References for those who are interested
L. Allen Smith, "Toward a Reconstruction of the Development of the Appalachian Dulcimer", Journal of American Folklore, Vol 93, No 370, pp. 385-396 (1980)
L. Allen Smith, A Catalogue of Pre-Revival Appalachian Dulcimers, University of Missouri Press, Columbia, 1983 (Foreword by Jean Ritchie).
The Tyrolean scheitholt, the French epinette des Vosges, the Dutch Hummel and so forth, seem to me to be, from a performer's point of view, largely the same instrument. This is why I think that the scholars who try to establish that the ancestor of the mountain dulcimer was, say, the scheitholt and not the epinette des Vosges will may never reach a clear answer. The appalachian dulcimer might have been developed from any than one of the European antecedents. It is even possible to imagine circumstances in which more than one of the European fretted zithers contributed to the evolution of the Appalachian dulcimer.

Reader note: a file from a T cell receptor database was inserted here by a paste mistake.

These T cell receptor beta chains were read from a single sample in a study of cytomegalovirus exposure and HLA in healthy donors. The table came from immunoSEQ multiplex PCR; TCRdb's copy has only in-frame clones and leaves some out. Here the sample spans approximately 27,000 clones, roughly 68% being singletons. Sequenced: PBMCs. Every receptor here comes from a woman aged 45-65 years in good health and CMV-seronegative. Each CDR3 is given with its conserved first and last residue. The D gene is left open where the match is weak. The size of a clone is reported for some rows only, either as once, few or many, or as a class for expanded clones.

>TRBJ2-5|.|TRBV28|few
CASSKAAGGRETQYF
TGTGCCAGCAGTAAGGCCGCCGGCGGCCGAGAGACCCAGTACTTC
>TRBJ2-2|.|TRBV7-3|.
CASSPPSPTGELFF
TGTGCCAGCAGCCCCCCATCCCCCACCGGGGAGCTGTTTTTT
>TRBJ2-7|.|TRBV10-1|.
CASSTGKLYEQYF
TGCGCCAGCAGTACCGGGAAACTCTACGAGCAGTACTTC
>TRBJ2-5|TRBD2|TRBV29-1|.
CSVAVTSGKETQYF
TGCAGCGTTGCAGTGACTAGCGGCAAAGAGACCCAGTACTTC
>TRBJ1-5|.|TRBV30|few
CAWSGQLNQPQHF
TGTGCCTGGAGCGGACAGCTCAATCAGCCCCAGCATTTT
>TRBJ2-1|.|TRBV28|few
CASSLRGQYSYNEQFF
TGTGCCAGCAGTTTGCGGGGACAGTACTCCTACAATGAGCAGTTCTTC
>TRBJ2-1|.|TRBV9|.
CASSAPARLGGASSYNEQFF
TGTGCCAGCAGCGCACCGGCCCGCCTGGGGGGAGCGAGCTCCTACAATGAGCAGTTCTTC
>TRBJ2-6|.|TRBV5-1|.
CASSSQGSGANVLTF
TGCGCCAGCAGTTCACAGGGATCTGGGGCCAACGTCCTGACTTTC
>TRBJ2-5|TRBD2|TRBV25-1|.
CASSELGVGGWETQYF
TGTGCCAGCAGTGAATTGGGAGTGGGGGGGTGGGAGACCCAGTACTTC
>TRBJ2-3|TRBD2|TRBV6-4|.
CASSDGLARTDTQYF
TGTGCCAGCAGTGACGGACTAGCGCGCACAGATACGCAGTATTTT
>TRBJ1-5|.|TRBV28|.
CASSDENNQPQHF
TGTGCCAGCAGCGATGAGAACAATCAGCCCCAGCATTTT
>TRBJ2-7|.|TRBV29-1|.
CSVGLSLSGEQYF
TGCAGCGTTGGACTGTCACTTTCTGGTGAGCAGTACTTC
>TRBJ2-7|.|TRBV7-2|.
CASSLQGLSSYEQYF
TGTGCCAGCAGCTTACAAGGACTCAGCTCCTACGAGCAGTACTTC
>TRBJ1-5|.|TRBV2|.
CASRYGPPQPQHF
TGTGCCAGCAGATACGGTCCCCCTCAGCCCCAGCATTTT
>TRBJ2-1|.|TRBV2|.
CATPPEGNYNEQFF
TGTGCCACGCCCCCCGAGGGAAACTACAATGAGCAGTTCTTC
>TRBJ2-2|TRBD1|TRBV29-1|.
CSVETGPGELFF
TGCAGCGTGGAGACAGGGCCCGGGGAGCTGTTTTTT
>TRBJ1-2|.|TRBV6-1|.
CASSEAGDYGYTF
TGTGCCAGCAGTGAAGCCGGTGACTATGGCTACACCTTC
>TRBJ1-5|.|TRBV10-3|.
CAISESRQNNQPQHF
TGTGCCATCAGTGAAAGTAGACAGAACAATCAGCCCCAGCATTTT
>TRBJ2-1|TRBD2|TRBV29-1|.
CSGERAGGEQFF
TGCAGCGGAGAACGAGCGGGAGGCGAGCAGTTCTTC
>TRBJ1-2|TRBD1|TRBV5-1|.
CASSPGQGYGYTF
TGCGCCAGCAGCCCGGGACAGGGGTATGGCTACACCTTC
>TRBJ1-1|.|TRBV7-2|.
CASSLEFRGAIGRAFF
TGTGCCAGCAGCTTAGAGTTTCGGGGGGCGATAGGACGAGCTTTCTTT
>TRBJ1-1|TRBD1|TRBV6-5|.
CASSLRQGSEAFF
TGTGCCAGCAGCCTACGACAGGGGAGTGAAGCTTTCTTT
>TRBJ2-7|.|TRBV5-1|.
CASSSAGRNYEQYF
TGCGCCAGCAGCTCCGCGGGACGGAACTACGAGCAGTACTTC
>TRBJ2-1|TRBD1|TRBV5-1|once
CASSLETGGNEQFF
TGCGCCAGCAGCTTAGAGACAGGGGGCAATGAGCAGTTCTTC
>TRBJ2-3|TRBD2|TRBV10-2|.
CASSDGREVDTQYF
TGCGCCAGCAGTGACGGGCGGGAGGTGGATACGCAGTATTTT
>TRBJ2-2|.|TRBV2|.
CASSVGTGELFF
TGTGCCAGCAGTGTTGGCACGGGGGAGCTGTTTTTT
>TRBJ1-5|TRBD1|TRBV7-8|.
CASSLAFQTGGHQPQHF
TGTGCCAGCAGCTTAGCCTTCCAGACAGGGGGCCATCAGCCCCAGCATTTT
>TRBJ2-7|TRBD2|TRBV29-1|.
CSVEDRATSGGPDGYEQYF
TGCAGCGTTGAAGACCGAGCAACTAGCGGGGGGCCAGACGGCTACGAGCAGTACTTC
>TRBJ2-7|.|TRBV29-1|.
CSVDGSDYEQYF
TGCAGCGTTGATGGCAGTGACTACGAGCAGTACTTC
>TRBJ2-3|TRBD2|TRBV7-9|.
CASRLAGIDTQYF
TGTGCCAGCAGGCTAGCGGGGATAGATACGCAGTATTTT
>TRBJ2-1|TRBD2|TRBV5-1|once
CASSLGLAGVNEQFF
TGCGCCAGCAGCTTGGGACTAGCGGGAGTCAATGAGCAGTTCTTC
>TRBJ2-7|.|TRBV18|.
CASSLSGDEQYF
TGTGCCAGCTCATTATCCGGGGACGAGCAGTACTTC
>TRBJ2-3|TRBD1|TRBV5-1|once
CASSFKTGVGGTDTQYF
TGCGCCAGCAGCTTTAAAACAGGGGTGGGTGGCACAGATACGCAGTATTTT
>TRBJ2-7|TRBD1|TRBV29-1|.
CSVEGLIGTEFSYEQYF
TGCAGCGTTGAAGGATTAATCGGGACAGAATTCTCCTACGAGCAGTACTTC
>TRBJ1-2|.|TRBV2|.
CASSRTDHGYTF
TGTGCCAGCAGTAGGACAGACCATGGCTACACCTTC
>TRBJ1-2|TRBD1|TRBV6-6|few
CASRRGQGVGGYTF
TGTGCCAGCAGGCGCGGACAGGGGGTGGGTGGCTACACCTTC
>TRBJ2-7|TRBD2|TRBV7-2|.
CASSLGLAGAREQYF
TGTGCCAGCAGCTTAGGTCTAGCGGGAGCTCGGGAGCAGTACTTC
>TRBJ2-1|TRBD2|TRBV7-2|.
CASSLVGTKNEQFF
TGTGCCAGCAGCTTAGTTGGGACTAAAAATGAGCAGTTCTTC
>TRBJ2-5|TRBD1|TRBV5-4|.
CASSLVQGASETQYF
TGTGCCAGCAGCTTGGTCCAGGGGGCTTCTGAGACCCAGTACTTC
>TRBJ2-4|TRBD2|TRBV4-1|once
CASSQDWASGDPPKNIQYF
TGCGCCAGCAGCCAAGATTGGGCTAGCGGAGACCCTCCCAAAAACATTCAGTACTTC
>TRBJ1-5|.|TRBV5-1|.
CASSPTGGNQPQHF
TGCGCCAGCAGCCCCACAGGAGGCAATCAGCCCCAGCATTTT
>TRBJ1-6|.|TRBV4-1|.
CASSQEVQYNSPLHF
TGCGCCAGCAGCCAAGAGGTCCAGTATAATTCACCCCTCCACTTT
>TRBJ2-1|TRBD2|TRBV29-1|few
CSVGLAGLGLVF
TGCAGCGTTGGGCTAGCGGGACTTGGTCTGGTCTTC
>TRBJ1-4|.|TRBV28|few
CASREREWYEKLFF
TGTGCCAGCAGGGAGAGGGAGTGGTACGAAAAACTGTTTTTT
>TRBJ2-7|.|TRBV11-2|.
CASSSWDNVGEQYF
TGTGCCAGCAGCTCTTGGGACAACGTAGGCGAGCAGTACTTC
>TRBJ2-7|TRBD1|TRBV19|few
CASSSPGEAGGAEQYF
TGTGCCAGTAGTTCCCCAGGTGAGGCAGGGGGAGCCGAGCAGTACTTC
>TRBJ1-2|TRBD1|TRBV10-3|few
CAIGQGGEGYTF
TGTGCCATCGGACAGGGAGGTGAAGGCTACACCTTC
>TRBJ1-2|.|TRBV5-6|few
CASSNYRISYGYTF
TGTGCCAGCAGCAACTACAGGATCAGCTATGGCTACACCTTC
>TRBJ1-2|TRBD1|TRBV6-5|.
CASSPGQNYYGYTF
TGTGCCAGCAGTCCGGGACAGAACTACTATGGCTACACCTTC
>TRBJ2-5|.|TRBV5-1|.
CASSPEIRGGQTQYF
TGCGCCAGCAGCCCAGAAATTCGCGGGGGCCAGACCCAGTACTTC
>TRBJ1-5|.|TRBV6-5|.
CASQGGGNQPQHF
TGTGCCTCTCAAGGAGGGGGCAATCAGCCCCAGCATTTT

I consider the hammered dulcimer to be a species of psaltery, rather than a species of zither. But even I realize that that is just hairsplitting.
The mountain dulcimer is perhaps more popular today than anytime in its 450-year history (reckoning from the 1560 date given by the New Grove first edition for a fresco in Rynkeby, Denmark, depicting a fretted zither). Folks are experimenting with numerous techniques and tunings. It's an exciting time to be a dulcimer player.